“I like that it keeps the center section of the high school, but we still get the new vibrant look for downtown Rossford,” he explained.
Ms. Burks appreciates the collaborative space and flexible learning environment that a new building would create.
“And if we could incorporate some of the historical pieces, that would be great,” she said.
Mrs. Huffman said the B2 option with its emphasis on new construction will appeal to residents.
In a survey last month, the option to build a new grade 6 to 12 building downtown received the most first and second choice votes of participants. It garnered 32.67 percent of the first choice vote, and 57 percent of the second choices.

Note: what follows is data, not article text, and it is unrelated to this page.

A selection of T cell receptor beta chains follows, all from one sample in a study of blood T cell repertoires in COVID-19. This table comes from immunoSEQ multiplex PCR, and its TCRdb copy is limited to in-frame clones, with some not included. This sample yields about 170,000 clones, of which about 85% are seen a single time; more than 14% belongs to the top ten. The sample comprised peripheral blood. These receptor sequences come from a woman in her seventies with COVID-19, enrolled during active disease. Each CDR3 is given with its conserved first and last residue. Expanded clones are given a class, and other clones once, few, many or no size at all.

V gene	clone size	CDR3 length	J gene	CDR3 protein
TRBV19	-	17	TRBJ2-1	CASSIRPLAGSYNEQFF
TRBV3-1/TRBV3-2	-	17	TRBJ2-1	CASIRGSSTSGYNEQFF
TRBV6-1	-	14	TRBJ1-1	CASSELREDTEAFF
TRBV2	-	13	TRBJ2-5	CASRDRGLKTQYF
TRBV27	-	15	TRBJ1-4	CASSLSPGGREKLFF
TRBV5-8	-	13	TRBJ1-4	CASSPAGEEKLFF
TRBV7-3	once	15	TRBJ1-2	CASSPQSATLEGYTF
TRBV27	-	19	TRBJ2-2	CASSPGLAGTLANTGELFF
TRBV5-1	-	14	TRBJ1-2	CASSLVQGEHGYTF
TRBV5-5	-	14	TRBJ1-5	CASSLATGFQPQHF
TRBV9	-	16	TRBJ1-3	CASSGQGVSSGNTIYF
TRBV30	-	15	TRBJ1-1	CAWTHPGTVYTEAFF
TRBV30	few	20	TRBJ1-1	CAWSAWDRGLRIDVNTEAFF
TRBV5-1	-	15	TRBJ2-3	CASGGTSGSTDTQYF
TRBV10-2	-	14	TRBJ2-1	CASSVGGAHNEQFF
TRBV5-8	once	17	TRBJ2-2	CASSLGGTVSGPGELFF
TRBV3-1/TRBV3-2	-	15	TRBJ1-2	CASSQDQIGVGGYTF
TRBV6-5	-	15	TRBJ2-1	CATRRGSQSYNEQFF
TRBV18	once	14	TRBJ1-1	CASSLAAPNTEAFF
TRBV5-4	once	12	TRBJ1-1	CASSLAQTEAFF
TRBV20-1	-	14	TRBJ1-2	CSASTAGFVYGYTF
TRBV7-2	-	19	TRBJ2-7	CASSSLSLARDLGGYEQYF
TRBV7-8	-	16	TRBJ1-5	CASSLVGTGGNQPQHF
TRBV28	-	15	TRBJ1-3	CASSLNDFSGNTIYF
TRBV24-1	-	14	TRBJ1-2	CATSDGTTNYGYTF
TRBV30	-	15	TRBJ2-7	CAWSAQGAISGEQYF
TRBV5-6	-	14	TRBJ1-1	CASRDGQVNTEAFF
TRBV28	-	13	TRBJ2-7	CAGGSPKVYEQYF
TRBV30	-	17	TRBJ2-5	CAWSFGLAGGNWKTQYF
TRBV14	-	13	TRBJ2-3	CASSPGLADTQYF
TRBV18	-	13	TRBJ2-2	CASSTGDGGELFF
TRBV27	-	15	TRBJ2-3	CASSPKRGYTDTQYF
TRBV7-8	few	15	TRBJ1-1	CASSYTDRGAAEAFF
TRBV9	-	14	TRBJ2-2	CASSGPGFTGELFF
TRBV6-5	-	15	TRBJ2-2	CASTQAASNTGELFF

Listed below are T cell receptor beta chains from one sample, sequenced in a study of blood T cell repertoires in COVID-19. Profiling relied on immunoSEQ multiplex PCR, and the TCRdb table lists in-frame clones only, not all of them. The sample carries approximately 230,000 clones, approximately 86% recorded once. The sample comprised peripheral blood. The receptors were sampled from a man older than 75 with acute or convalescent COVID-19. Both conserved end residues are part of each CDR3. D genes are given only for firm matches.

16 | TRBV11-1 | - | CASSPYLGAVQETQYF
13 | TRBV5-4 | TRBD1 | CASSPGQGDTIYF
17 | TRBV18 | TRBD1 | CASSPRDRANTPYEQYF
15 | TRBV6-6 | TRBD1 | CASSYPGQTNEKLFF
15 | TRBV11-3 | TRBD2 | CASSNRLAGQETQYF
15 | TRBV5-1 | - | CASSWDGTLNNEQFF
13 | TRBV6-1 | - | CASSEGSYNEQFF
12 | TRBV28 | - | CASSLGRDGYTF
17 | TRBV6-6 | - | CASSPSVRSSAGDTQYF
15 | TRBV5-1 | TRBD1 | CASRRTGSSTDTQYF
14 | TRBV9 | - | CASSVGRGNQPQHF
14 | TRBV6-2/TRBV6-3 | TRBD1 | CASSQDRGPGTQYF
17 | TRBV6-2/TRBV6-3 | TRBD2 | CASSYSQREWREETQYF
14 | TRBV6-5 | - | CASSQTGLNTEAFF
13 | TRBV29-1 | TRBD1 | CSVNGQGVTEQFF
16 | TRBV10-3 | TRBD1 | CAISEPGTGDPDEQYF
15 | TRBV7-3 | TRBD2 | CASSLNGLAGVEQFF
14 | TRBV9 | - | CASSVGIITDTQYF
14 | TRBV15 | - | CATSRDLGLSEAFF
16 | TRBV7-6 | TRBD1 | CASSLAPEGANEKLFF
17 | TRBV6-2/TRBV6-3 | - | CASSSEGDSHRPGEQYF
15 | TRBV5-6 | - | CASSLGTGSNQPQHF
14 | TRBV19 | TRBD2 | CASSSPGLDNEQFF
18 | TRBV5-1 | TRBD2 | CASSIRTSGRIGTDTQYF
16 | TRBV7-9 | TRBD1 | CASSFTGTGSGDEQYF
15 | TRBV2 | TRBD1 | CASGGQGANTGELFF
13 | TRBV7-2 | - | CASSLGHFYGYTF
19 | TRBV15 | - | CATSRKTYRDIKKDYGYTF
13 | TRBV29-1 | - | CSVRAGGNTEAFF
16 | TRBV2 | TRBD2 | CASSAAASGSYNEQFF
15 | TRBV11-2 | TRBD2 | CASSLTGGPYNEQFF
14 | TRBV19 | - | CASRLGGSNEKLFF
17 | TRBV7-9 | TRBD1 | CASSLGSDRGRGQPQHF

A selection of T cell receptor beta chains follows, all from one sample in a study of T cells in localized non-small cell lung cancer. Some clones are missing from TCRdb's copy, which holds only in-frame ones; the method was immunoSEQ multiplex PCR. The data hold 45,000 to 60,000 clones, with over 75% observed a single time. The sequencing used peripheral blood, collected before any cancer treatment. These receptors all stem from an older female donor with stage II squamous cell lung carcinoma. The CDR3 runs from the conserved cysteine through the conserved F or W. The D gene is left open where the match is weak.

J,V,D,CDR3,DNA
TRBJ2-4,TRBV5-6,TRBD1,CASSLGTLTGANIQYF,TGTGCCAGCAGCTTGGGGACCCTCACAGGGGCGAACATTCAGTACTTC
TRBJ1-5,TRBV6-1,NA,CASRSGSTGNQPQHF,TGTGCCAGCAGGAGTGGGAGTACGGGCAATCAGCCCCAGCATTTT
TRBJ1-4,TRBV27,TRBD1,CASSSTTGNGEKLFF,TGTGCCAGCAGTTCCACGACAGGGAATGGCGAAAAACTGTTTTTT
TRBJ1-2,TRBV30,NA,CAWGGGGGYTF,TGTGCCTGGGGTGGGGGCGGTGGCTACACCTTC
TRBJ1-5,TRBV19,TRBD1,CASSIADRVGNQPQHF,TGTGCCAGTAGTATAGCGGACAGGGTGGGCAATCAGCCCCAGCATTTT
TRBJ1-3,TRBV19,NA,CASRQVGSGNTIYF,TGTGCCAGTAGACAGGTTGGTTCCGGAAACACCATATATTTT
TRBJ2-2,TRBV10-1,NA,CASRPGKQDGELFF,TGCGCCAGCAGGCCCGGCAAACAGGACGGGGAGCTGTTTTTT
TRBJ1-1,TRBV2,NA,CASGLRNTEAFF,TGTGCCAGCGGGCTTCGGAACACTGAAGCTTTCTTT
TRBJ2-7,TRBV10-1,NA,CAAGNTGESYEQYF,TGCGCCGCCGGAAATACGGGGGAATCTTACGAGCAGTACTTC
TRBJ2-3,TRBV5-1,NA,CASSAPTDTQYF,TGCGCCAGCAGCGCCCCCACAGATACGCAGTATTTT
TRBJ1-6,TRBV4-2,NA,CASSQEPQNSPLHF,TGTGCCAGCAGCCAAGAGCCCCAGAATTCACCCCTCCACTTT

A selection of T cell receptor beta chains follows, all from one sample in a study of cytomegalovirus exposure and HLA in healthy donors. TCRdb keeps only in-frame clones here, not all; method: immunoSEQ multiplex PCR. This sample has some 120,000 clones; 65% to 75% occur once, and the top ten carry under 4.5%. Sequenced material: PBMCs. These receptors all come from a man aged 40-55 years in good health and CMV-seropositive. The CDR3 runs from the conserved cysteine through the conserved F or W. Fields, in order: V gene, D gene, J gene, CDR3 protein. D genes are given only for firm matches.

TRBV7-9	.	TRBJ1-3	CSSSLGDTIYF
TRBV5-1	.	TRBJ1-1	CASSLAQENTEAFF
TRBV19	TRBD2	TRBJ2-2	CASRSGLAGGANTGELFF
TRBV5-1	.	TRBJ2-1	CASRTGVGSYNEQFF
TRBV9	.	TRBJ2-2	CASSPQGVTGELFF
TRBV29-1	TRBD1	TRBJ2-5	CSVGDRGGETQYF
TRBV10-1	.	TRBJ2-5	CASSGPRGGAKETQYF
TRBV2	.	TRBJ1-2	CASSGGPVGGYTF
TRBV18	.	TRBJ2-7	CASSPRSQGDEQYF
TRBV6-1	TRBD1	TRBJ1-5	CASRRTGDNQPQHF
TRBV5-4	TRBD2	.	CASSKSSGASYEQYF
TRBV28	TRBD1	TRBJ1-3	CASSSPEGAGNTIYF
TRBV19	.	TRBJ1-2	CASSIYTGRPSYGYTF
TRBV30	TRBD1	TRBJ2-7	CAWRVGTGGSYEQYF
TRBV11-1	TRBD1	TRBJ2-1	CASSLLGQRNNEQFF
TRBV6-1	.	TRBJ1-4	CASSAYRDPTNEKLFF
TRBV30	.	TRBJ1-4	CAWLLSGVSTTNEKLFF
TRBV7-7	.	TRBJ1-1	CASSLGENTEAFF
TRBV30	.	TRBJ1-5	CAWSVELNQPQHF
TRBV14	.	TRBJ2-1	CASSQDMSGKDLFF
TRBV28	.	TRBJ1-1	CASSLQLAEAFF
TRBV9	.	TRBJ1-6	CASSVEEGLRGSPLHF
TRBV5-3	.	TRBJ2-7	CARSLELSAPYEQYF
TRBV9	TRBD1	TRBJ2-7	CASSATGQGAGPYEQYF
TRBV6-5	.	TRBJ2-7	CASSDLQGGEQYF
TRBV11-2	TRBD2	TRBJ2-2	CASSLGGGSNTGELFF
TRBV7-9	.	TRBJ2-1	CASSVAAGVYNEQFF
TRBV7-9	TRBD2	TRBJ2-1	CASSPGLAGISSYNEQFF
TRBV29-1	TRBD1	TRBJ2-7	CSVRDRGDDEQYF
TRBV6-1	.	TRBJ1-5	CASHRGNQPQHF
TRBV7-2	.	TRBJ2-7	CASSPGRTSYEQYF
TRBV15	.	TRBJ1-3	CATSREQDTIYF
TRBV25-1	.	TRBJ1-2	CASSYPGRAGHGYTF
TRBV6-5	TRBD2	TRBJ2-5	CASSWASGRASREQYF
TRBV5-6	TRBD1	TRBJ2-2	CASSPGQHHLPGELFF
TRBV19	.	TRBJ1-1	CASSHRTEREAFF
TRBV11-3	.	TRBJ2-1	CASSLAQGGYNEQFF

Board member Beverly Koch said she preferred either of the renovation options, A1 or A2, and questioned whether they would seem “like new” to students.
“I want the kids to have the excitement of a new building,” she explained, adding that she also does not want the project to be a burden on taxpayers.
After the vote, Mrs. Koch acknowledged, “This has been a very hard meeting for me. To me, the best choice is the one that can pass. I am compromising.”
To develop the options, the Collaborative used the eight “guiding principles” from the 2013 master plan steering committee.
Those include a respect for heritage and tradition; welcome centers at each building that enhance safety; eco-friendly and operational efficiency; seamless technology; grade level groupings; a flexible learning environment; collaborative spaces, and professional space for staff.